Memory and recall
by Mahmoud Alnsour, Kajal Gandhi, Omair Mohammed, and Anas Najib
Product 1: video
Product 2: blog post
Take a moment and try to remember why we learned “Please Excuse My Dear Aunt Sally” in math class. Do you remember why? It was because we need to remember how math works and the rules that go along with solving a problem. This mnemonic works to help us remember what order we need to solve equations. A mnemonic is a technique people use to remember information through patterns of letters, ideas or other associations. The first letter of each word represents a math expression that we follow in order to get to the final answer. The ‘P’ represents parenthesis, ‘E’ exponents, ‘M’ multiplication, ‘D’ division, ‘A’ addition, and ‘S’ subtraction. This is the order of operations we use to solve complex equations like (x+6)^3 = 4x-7. Expressions like these coincide with the repetition part of our memory. The teachers made us memorize this one particular mnemonic in order to advance in math class and learn how things work. So in order to solve a math equation we follow parenthesis, exponents, multiplication, division, addition, and subtraction. This is one expression that children will never forget because it has been repeated to them all their lives and now its processed in their memories. Mnemonics are not the only way memories are created; there are other ways to create them as well. Let’s take at look at how memories are created through repetition.
Take a look at the following picture for about a minute.
Cover the image, and now try to recall what you saw in the picture. You have thirty seconds. Was it hard? How much did you remember? Do you see a bird? How about a butterfly? A fish? Let’s do this again, but this time, take a look at the picture for two minutes. You still have thirty seconds to remember what you saw. Was it easier this time around? What was different? Do you see a bat? How about a mouse? Do you see the snake in the lower right hand corner? Let’s do it one final time. This time you have three minutes to look at the picture, but still thirty seconds to recall what you saw. Do you see the lemurs? In this image, overall, there were six lemurs, three bats and three frogs that were hard to find. Now that you have the answers, can you go back and figure out where they are? Let me guess, it was much easier for you to recall what you saw. Why is this? It’s because you saw the picture multiple times and because you remembered what you saw the first couple of time. Why does this occur? It’s because of the posterior cingulate cortex. It is a part of the brain where one processes the repetition and learning aspects of their lives. This part of the brain helps a person in creating long- term memories that will help in recalling certain information and details.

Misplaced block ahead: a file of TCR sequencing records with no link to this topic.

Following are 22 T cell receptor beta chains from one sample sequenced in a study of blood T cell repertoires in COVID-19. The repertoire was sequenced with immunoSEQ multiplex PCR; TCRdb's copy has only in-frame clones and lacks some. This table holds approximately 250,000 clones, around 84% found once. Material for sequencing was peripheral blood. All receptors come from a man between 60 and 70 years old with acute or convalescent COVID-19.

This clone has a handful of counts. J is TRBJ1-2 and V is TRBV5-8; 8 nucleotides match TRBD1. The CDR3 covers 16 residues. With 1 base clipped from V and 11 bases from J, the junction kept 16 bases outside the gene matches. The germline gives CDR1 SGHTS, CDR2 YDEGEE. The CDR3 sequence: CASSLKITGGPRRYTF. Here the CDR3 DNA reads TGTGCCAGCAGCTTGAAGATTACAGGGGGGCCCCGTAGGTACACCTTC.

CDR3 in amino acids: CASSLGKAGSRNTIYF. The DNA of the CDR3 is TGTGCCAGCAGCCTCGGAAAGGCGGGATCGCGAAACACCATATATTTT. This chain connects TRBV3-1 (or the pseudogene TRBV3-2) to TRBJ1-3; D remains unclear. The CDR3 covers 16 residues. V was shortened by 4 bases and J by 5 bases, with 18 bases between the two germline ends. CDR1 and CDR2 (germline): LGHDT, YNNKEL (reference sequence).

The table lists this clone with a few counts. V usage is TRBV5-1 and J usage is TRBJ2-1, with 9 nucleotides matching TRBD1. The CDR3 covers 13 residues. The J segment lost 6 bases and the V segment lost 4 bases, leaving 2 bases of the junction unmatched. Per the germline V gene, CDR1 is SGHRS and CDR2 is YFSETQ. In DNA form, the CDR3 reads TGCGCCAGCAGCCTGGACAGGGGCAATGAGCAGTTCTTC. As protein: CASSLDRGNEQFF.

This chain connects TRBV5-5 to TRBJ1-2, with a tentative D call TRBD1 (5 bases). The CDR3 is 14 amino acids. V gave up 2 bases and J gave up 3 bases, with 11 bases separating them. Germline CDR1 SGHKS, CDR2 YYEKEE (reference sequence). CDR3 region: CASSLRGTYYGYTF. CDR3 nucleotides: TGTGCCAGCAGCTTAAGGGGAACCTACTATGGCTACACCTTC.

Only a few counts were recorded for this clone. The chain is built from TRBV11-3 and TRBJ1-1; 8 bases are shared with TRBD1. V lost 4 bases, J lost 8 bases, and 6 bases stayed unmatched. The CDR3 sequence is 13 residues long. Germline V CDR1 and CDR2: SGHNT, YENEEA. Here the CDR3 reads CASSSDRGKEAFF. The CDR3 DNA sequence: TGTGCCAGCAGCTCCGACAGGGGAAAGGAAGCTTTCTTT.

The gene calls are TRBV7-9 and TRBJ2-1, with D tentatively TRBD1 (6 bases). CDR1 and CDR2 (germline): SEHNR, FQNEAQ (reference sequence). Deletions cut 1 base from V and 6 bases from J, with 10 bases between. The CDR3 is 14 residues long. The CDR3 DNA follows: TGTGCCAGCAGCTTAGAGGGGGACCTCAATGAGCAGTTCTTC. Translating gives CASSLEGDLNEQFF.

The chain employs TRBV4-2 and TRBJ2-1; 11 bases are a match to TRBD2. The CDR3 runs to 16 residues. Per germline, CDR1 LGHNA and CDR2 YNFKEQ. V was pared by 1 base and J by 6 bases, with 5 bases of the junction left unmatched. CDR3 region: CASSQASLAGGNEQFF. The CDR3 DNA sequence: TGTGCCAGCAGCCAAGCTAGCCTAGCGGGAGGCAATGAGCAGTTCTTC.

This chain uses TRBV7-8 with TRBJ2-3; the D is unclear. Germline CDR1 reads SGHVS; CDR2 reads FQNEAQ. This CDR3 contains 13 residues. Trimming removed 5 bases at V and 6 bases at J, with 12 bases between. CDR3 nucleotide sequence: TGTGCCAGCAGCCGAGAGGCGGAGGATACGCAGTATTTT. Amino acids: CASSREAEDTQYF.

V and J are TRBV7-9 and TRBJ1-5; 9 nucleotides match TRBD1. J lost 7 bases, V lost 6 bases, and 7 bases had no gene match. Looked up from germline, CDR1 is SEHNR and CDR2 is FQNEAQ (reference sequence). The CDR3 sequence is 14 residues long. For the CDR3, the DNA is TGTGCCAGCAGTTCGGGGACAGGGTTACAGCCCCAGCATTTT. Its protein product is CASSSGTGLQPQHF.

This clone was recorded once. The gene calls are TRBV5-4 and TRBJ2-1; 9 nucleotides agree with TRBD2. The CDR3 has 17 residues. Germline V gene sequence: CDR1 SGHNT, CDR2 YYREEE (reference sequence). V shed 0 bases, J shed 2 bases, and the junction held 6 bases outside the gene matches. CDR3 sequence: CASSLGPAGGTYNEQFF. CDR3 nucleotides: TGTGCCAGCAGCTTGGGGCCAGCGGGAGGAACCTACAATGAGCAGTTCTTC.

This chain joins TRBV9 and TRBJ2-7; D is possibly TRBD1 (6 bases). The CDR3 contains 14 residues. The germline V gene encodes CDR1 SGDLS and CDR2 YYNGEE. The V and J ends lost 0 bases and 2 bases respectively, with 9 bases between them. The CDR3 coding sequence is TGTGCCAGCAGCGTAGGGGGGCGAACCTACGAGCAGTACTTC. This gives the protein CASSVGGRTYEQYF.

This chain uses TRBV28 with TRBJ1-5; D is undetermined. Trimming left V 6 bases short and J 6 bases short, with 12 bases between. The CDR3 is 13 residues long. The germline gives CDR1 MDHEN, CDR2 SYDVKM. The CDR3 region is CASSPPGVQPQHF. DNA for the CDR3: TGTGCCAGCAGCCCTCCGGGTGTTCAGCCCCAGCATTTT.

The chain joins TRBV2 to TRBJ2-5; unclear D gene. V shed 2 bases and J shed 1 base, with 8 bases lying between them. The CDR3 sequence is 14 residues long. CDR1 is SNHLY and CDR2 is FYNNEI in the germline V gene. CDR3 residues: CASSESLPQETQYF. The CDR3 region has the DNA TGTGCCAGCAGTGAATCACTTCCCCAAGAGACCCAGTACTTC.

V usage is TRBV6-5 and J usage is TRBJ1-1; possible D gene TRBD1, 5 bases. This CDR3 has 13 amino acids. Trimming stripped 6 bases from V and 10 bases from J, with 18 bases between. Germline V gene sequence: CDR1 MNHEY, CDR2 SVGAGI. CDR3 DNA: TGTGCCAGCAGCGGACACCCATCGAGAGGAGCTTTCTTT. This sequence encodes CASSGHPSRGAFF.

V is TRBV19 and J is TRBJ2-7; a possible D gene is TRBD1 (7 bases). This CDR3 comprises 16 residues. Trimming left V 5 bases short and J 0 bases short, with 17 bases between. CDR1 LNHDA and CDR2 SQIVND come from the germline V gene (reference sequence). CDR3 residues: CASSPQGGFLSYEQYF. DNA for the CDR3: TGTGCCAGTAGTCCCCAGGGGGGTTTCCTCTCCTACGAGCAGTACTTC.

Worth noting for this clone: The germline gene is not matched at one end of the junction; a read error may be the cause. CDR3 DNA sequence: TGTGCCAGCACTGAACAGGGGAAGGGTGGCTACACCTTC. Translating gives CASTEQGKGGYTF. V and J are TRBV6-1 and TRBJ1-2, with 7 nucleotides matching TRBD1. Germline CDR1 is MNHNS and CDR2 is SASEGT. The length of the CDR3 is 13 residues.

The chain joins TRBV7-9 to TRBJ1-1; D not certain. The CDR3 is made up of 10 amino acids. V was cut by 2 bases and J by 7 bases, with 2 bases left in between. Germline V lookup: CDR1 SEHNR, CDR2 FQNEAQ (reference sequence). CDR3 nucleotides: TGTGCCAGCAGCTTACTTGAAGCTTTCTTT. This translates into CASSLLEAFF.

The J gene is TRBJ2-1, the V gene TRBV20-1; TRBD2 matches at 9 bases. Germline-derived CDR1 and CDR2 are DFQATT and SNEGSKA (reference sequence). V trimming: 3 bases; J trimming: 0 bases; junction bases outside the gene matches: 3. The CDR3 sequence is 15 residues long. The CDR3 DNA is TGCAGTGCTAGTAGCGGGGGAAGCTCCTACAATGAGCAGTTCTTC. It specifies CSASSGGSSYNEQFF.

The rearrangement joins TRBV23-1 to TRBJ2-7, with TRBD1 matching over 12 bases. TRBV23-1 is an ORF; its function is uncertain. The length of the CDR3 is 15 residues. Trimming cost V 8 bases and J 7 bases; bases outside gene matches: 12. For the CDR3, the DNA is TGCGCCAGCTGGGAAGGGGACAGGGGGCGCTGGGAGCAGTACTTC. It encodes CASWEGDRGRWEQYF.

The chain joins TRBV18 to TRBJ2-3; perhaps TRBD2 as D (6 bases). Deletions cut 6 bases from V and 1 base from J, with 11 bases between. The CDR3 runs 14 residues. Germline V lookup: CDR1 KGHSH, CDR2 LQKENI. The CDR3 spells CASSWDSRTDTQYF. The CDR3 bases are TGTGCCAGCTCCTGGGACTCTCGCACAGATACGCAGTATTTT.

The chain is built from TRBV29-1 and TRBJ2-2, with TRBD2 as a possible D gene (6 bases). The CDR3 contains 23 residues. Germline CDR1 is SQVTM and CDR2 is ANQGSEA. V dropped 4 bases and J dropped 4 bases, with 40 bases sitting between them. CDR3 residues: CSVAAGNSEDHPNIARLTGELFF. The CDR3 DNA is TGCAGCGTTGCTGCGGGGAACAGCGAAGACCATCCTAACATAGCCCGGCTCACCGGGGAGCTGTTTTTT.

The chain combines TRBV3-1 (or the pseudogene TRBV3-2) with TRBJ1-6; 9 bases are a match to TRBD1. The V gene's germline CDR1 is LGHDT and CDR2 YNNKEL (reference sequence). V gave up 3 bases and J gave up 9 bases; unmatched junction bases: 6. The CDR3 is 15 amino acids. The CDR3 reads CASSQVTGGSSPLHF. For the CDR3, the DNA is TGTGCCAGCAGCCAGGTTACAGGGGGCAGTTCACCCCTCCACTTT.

The PCC is the central part of the default mode network. A default mode network is a network of interacting brain regions that are known to function with each other, but each has it’s own role. It is also connected to the entorhinal cortex and the parahippocampal gyrus, which are known to be involved with learning. The picture of the brain above shows the different parts of that brain as stated. One might ask how the process of memory and recall works and it is actually quite simple. First thing is that a person looks at something, maybe a few words and it goes through your eyes. From here on, this information is sent to other parts of the brain to try and figure out what is going on and what we are looking at. For recall and memory, this information is sent towards the frontal lobe and cerebellum, which are close to the areas where the process of recall occurs. Here is where one sees and tries to interpret what is going on and how they will remember what they just saw. From here on, the process of repetition comes. Each time the person sees the same image, the same process of recall occurs. It is practically a never-ending loop. Now why don’t you try and go back and reread this post, who knows, maybe something will recollect in your memories.